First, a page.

Adrenal tincture we made this year
Stress can be debilitating, anyone with anxiety will tell you this. While people deal with stressors in different ways, our bodies all react quite similarly. You may have heard talk of Adrenals, or seen adrenal support tinctures or concoctions for supporting a healthy stress response. This is because your adrenals, which are glands located above each kidney, control specific hormone production. One of these hormones is called cortisol and is increased as your body’s response to a stressful environment (3).
Your Body's Stress Response
When you are faced with a stressful situation, your body can’t distinguish the threat of financial insecurity from being chased by a bear and creates the same internal environment. This response is supposed to be relatively quick, increasing your blood pressure, making you more alert so you can get out of a mortally perilous situation and then go back about your day. When we worry about things, that cortisol level rises.
When we are chronically worried/anxious, cortisol is in our system for a longer time than necessary and can lead to a bulk of health issues. These include a weakened immune system, digestive issues, heart disease, insomnia, depression, skin irritation and many more (4). This is why it’s incredibly important to have certain strategies in place to help reduce stress in our daily lives.
Tea Blends and Herbal Remedies for Stress
In our present time, I’m sure that everyone is dealing with their own different stressors and maneuvering around obstacles that wouldn’t have existed a month ago. Stress-relieving teas or tinctures are a great ally to have on hand right now. Lavender, Chamomile, Calendula, Motherwort, Rose, Rosemary, and St. John's wort, are all great herbs for relieving stress and tension in the body. Gail Edwards writes that nettles is invaluable at "restoring adrenal function" (1), so if you suffer from chronic stress, a nettle tincture would be a must-have.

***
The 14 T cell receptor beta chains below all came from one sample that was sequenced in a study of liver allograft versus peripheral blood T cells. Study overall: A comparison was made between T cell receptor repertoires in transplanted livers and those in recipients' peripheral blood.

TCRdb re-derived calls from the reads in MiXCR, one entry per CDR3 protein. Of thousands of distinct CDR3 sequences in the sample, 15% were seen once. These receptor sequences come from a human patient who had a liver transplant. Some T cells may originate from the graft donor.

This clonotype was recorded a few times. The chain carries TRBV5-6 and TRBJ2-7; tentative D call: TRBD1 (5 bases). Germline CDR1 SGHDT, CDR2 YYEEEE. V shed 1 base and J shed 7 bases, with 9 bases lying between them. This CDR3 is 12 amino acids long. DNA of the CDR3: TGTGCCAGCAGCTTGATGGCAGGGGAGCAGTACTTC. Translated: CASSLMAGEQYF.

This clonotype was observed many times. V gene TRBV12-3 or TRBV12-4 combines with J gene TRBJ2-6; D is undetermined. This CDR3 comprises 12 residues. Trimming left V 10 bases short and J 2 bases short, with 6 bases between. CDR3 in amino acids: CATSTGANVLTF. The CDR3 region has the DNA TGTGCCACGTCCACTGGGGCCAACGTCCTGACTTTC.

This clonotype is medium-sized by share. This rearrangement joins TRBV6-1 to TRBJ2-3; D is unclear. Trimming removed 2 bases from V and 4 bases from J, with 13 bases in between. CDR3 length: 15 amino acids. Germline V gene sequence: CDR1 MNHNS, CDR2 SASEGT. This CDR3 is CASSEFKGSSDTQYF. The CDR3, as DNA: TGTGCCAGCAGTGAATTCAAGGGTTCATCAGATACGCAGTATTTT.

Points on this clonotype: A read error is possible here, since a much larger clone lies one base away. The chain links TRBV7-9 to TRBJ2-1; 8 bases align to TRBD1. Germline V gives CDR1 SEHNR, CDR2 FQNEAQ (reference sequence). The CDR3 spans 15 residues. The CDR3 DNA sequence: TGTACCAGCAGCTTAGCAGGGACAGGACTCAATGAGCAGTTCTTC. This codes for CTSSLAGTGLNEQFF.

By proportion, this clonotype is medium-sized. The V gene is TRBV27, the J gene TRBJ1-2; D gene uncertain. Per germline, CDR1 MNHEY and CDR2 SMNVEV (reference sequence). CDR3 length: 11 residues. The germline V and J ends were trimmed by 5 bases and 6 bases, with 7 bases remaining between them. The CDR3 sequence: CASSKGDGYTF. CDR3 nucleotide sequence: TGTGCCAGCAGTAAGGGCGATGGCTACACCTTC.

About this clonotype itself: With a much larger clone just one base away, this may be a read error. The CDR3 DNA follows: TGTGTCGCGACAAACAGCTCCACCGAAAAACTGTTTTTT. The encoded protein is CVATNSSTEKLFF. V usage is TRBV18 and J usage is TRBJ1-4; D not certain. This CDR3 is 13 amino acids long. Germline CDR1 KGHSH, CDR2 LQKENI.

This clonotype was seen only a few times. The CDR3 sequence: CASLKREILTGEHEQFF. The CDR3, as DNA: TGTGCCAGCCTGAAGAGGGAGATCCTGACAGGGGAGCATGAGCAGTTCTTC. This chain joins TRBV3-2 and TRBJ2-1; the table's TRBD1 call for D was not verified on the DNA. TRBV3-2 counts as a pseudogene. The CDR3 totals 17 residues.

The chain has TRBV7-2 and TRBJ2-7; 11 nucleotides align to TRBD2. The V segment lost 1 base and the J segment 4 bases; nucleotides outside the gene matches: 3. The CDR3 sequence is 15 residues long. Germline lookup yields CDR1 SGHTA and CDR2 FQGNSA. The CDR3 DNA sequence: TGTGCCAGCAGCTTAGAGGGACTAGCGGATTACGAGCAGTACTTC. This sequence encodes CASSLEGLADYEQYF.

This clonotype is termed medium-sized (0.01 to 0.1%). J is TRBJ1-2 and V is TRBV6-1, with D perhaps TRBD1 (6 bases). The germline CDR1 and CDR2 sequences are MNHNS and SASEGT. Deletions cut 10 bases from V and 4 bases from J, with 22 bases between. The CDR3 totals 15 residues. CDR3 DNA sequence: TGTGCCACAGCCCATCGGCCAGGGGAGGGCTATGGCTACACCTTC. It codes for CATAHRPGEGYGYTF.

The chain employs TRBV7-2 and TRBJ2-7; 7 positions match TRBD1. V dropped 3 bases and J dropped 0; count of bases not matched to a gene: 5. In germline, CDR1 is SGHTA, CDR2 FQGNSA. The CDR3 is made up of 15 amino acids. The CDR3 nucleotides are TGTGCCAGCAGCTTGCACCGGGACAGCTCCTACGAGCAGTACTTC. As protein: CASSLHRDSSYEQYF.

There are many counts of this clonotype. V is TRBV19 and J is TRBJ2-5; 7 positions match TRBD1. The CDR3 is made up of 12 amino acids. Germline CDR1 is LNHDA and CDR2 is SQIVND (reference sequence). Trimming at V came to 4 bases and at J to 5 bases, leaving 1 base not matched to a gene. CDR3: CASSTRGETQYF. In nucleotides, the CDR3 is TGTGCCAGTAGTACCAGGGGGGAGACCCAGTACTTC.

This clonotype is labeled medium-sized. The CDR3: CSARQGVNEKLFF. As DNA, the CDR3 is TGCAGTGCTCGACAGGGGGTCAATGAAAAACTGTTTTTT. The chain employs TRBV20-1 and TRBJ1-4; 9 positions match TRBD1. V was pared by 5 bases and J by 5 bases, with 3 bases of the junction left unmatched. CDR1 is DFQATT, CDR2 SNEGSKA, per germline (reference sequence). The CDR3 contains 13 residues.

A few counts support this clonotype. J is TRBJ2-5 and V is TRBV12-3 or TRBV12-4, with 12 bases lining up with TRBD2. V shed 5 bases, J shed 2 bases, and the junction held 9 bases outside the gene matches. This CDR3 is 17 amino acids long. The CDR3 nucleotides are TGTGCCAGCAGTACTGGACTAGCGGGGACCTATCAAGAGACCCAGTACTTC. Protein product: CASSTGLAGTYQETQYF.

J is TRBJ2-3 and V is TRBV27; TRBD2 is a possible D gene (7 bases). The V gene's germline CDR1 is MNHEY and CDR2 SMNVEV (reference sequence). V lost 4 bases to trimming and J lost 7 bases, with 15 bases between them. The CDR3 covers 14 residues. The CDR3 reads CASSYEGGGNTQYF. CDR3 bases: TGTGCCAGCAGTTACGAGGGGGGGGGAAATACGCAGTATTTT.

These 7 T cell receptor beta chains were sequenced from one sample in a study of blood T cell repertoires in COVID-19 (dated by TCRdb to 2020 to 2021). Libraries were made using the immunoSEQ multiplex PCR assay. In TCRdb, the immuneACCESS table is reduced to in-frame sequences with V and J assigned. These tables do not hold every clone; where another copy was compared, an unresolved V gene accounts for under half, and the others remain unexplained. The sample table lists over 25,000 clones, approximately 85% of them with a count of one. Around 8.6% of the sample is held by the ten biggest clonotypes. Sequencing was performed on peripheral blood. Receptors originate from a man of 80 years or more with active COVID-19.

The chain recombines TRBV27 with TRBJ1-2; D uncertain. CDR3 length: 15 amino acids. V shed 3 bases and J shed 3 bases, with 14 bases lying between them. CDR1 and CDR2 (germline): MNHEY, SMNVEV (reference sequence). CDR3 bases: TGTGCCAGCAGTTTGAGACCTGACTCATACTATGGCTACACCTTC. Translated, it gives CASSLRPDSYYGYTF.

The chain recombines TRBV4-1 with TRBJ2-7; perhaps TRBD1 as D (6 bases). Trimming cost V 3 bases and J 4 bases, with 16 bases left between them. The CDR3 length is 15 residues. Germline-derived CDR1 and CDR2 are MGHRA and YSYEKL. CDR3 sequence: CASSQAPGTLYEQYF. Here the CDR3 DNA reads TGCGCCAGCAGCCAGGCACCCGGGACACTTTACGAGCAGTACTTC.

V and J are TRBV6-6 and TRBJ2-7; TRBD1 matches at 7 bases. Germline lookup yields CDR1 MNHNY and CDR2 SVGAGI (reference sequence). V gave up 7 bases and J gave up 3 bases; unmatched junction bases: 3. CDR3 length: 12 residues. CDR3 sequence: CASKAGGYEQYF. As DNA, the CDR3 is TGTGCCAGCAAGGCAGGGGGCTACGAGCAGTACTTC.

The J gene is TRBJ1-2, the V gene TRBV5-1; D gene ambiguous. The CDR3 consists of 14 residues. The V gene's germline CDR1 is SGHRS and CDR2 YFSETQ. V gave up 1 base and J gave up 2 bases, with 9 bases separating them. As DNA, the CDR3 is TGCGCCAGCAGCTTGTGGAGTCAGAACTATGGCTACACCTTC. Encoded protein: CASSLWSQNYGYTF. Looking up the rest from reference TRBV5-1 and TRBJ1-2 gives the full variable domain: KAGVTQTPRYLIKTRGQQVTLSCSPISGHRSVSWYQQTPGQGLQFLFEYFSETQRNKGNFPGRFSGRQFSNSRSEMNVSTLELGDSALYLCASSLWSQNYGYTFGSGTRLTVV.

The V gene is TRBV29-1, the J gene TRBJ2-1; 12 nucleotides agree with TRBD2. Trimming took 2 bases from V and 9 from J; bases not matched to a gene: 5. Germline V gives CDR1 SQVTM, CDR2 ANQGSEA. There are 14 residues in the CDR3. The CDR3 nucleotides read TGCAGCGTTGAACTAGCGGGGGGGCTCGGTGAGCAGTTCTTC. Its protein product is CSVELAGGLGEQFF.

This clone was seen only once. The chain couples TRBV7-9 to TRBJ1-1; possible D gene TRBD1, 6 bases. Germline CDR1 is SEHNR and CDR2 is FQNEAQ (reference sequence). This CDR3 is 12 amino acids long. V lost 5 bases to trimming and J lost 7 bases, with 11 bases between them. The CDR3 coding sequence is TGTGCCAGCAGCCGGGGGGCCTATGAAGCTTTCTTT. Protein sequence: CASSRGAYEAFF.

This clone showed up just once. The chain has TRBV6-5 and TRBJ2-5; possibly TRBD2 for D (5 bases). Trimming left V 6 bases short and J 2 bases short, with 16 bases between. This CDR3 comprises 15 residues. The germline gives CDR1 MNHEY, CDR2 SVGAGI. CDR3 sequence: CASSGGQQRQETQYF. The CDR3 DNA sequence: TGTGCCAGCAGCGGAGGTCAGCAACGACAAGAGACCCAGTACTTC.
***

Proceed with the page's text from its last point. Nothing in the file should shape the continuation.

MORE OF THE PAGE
At the farm, we drink a soothing tea made up of our house tea blend (see earlier lemon balm post for recipe) with added chamomile and lavender flowers. On top of that, I also take a rosemary tincture to help promote mental clarity and untangle/organize some of the things I’m worried about. Rosemary is a great aid for the whole nervous system, especially when dealing with “fatigue, exhaustion, and stress” (1).
I happen to feel everything in my gut when stressed, so I like to massage calendula oil right onto my stomach and neck. Taking the time to care for yourself is a huge part of the healing, so make sure you’re setting time aside, or taking advantage of those precious moments when you can just breathe and check-in with yourself.
A 2014 study on chronic stress and pain in the body mentioned that “Stress may be unavoidable in life, and challenges are inherent to success; however, humans have the capability to modify what they perceive as stressful and how they respond to it” (2). Though it may not seem like it sometimes, we have the ultimate control to determine what stresses us out and why.